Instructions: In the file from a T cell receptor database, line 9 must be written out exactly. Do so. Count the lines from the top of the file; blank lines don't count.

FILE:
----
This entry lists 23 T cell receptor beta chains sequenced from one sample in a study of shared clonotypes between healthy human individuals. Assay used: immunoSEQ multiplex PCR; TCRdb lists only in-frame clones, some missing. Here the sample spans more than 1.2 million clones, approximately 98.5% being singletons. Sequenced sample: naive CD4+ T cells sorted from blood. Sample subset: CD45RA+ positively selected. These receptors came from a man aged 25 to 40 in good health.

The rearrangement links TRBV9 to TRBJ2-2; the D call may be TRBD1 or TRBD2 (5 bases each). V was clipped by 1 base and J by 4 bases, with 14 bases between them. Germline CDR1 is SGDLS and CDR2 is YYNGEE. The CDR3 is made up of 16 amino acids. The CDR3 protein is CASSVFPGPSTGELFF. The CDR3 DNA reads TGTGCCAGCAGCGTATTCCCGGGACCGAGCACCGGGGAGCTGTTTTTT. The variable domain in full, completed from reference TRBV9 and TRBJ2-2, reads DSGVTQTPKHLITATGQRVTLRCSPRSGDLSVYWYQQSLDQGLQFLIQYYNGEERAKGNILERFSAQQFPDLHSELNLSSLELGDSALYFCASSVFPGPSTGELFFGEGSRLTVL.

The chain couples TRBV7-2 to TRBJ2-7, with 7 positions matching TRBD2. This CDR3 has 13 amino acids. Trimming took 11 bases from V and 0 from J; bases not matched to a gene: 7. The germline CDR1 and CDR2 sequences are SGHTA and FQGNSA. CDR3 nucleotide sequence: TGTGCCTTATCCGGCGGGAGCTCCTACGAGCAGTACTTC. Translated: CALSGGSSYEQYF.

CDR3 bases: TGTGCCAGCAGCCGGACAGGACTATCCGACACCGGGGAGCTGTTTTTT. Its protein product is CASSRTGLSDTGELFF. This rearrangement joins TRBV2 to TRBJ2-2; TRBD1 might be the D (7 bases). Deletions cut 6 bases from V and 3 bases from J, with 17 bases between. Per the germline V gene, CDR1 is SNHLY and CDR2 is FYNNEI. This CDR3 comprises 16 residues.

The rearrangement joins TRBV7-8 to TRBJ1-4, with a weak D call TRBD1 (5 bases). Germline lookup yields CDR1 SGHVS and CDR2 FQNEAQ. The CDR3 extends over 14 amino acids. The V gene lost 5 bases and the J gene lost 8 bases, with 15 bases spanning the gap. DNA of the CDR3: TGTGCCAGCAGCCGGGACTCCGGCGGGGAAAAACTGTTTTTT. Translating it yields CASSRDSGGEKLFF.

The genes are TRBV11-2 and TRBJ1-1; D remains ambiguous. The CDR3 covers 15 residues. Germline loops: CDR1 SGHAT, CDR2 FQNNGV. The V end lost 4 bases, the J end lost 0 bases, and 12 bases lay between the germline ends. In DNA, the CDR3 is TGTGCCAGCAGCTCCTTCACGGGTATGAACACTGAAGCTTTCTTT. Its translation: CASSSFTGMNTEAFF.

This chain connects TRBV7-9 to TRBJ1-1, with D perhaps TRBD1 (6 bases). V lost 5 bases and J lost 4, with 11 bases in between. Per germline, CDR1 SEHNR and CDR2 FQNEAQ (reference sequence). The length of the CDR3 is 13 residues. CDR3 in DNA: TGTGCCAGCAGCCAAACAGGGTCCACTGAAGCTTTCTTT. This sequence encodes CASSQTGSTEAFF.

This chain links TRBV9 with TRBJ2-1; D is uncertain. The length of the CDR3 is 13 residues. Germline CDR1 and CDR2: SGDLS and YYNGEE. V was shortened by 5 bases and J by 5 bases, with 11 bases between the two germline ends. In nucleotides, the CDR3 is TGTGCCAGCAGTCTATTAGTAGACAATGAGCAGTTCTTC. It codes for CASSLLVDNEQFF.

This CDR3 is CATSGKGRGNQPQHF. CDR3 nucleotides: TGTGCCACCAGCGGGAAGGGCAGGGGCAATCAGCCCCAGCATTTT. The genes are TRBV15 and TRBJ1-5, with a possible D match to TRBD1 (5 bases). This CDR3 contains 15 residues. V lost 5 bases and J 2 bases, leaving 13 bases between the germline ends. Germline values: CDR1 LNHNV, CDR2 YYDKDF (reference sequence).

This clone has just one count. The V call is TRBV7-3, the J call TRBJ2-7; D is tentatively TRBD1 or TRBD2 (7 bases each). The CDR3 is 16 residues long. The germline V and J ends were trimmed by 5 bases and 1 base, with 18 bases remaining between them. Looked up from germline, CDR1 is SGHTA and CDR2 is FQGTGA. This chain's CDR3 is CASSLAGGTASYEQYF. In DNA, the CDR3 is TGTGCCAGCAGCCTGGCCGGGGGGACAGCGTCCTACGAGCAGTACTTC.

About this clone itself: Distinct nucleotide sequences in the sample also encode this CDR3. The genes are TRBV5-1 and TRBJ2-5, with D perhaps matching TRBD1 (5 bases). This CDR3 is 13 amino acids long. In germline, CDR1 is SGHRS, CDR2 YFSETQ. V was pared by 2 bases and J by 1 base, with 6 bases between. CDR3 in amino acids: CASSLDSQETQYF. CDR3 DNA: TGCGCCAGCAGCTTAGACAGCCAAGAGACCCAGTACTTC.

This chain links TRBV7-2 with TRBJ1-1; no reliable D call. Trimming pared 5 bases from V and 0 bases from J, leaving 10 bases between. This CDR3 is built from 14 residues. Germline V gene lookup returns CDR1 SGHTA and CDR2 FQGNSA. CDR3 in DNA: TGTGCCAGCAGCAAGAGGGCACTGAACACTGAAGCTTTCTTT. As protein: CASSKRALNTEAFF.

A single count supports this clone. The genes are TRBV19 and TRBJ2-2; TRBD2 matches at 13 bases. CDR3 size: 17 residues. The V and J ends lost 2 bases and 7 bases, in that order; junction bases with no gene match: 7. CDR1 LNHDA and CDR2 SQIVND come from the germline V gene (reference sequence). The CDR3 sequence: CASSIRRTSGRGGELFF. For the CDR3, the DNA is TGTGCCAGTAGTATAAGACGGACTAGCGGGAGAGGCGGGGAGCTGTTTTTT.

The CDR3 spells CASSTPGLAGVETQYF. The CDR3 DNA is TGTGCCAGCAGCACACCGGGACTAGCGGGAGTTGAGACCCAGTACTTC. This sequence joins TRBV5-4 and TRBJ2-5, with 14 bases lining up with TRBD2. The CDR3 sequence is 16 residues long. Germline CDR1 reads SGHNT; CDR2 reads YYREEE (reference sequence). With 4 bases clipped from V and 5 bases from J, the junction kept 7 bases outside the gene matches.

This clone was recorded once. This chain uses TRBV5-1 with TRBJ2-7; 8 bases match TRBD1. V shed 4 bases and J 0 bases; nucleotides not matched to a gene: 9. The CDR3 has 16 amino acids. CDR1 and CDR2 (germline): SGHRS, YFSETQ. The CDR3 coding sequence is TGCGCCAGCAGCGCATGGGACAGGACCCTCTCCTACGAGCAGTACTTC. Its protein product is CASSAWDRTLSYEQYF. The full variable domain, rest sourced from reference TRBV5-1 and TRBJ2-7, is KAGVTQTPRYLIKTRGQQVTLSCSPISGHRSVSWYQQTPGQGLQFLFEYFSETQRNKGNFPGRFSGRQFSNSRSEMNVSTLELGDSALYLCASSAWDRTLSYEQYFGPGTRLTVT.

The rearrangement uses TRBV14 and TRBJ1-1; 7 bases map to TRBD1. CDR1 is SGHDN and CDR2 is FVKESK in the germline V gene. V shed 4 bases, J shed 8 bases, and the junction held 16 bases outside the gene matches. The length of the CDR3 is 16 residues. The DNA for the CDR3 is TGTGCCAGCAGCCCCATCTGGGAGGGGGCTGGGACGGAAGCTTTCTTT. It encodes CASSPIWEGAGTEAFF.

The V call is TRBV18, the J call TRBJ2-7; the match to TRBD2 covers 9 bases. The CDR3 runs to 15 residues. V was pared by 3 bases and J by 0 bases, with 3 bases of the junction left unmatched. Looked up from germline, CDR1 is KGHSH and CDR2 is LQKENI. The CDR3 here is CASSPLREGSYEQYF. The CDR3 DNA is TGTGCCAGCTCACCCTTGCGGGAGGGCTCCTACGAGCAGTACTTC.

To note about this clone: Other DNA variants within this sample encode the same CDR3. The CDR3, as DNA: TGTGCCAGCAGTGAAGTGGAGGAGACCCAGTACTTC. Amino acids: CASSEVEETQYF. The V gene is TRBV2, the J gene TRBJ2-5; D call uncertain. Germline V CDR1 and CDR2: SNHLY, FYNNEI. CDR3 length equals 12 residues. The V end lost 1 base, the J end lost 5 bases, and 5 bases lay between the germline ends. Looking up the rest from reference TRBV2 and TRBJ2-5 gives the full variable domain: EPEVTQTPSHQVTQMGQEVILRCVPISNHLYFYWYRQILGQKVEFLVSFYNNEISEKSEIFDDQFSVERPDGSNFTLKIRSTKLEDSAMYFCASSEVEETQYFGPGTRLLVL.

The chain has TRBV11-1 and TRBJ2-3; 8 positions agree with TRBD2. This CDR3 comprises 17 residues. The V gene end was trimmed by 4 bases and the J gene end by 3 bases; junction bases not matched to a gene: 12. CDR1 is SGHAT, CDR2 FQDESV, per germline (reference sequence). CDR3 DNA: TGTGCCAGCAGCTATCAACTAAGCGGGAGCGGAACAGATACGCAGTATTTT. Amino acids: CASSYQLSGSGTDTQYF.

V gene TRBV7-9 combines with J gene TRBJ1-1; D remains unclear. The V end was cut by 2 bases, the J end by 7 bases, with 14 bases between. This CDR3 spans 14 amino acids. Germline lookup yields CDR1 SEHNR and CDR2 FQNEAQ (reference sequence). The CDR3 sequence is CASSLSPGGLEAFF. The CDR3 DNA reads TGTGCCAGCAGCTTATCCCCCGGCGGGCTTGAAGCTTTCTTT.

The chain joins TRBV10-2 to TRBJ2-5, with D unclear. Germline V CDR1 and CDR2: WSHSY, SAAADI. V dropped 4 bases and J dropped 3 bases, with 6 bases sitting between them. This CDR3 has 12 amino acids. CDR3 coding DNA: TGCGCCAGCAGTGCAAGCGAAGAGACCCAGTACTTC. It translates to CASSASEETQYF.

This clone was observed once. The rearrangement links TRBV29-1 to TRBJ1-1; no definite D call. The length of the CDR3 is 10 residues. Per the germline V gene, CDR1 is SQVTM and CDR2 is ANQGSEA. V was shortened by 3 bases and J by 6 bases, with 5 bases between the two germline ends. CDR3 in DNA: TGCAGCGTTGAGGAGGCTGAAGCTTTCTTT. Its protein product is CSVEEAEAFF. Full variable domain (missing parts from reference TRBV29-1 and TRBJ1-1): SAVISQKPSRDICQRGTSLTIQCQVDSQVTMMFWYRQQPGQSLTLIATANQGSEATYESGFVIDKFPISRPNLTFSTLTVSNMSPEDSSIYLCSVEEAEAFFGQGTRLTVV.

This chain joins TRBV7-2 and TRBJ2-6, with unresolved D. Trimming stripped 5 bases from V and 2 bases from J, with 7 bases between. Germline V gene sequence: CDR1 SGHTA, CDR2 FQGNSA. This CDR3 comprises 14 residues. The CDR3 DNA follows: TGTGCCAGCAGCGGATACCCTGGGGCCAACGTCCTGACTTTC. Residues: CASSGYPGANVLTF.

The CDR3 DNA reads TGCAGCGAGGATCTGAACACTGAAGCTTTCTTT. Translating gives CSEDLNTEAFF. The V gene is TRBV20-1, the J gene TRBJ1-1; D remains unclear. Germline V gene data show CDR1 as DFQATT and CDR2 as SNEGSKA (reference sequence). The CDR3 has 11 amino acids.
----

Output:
This CDR3 is CATSGKGRGNQPQHF. CDR3 nucleotides: TGTGCCACCAGCGGGAAGGGCAGGGGCAATCAGCCCCAGCATTTT. The genes are TRBV15 and TRBJ1-5, with a possible D match to TRBD1 (5 bases). This CDR3 contains 15 residues. V lost 5 bases and J 2 bases, leaving 13 bases between the germline ends. Germline values: CDR1 LNHNV, CDR2 YYDKDF (reference sequence).